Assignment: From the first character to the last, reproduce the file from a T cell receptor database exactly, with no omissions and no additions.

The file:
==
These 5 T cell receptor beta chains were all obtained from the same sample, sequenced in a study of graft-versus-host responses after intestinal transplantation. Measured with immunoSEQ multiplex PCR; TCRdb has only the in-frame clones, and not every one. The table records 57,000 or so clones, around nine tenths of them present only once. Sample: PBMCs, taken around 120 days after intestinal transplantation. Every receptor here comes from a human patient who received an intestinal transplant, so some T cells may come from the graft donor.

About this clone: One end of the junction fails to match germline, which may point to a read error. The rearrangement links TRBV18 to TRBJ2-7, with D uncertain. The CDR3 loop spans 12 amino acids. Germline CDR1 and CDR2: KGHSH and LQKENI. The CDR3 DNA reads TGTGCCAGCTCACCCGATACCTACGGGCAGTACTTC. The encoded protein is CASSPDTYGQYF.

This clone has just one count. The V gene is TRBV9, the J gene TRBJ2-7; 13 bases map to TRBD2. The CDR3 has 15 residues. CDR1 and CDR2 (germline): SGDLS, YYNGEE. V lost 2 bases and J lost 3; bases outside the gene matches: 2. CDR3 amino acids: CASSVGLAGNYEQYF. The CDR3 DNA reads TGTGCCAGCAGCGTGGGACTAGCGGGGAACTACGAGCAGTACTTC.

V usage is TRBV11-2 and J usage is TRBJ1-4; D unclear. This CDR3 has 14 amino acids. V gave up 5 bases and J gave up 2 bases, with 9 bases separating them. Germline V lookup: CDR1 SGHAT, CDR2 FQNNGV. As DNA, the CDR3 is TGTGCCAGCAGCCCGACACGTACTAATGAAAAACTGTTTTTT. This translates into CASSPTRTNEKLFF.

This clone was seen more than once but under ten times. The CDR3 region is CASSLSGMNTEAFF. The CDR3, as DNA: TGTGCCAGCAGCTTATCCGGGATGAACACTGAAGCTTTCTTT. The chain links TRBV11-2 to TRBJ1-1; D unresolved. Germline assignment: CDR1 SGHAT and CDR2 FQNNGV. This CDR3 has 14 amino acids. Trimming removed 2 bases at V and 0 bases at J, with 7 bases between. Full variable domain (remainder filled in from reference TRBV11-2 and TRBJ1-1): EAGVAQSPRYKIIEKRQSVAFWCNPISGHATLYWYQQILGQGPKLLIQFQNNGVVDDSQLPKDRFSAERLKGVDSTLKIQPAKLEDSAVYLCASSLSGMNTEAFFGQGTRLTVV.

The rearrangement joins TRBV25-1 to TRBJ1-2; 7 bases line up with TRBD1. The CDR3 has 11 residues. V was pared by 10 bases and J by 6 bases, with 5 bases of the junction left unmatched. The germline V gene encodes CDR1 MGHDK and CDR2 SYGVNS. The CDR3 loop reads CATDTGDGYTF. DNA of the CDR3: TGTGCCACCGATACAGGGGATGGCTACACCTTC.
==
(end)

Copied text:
These 5 T cell receptor beta chains were all obtained from the same sample, sequenced in a study of graft-versus-host responses after intestinal transplantation. Measured with immunoSEQ multiplex PCR; TCRdb has only the in-frame clones, and not every one. The table records 57,000 or so clones, around nine tenths of them present only once. Sample: PBMCs, taken around 120 days after intestinal transplantation. Every receptor here comes from a human patient who received an intestinal transplant, so some T cells may come from the graft donor.

About this clone: One end of the junction fails to match germline, which may point to a read error. The rearrangement links TRBV18 to TRBJ2-7, with D uncertain. The CDR3 loop spans 12 amino acids. Germline CDR1 and CDR2: KGHSH and LQKENI. The CDR3 DNA reads TGTGCCAGCTCACCCGATACCTACGGGCAGTACTTC. The encoded protein is CASSPDTYGQYF.

This clone has just one count. The V gene is TRBV9, the J gene TRBJ2-7; 13 bases map to TRBD2. The CDR3 has 15 residues. CDR1 and CDR2 (germline): SGDLS, YYNGEE. V lost 2 bases and J lost 3; bases outside the gene matches: 2. CDR3 amino acids: CASSVGLAGNYEQYF. The CDR3 DNA reads TGTGCCAGCAGCGTGGGACTAGCGGGGAACTACGAGCAGTACTTC.

V usage is TRBV11-2 and J usage is TRBJ1-4; D unclear. This CDR3 has 14 amino acids. V gave up 5 bases and J gave up 2 bases, with 9 bases separating them. Germline V lookup: CDR1 SGHAT, CDR2 FQNNGV. As DNA, the CDR3 is TGTGCCAGCAGCCCGACACGTACTAATGAAAAACTGTTTTTT. This translates into CASSPTRTNEKLFF.

This clone was seen more than once but under ten times. The CDR3 region is CASSLSGMNTEAFF. The CDR3, as DNA: TGTGCCAGCAGCTTATCCGGGATGAACACTGAAGCTTTCTTT. The chain links TRBV11-2 to TRBJ1-1; D unresolved. Germline assignment: CDR1 SGHAT and CDR2 FQNNGV. This CDR3 has 14 amino acids. Trimming removed 2 bases at V and 0 bases at J, with 7 bases between. Full variable domain (remainder filled in from reference TRBV11-2 and TRBJ1-1): EAGVAQSPRYKIIEKRQSVAFWCNPISGHATLYWYQQILGQGPKLLIQFQNNGVVDDSQLPKDRFSAERLKGVDSTLKIQPAKLEDSAVYLCASSLSGMNTEAFFGQGTRLTVV.

The rearrangement joins TRBV25-1 to TRBJ1-2; 7 bases line up with TRBD1. The CDR3 has 11 residues. V was pared by 10 bases and J by 6 bases, with 5 bases of the junction left unmatched. The germline V gene encodes CDR1 MGHDK and CDR2 SYGVNS. The CDR3 loop reads CATDTGDGYTF. DNA of the CDR3: TGTGCCACCGATACAGGGGATGGCTACACCTTC.